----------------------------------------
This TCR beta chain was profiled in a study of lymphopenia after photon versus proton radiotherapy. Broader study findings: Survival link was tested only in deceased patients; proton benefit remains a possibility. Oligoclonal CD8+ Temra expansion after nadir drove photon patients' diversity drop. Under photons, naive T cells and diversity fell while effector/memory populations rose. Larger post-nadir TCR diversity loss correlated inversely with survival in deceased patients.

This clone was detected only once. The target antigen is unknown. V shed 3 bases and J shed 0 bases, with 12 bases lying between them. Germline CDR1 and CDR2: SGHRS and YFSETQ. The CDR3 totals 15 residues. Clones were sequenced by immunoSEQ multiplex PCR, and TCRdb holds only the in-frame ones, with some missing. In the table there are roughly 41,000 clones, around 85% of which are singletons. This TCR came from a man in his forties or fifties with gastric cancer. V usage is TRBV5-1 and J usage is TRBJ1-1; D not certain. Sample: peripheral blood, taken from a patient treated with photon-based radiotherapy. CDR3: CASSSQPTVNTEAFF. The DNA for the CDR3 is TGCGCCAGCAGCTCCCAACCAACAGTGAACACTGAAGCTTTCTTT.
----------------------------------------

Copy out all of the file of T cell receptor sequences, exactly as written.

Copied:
This TCR beta chain was profiled in a study of lymphopenia after photon versus proton radiotherapy. Broader study findings: Survival link was tested only in deceased patients; proton benefit remains a possibility. Oligoclonal CD8+ Temra expansion after nadir drove photon patients' diversity drop. Under photons, naive T cells and diversity fell while effector/memory populations rose. Larger post-nadir TCR diversity loss correlated inversely with survival in deceased patients.

This clone was detected only once. The target antigen is unknown. V shed 3 bases and J shed 0 bases, with 12 bases lying between them. Germline CDR1 and CDR2: SGHRS and YFSETQ. The CDR3 totals 15 residues. Clones were sequenced by immunoSEQ multiplex PCR, and TCRdb holds only the in-frame ones, with some missing. In the table there are roughly 41,000 clones, around 85% of which are singletons. This TCR came from a man in his forties or fifties with gastric cancer. V usage is TRBV5-1 and J usage is TRBJ1-1; D not certain. Sample: peripheral blood, taken from a patient treated with photon-based radiotherapy. CDR3: CASSSQPTVNTEAFF. The DNA for the CDR3 is TGCGCCAGCAGCTCCCAACCAACAGTGAACACTGAAGCTTTCTTT.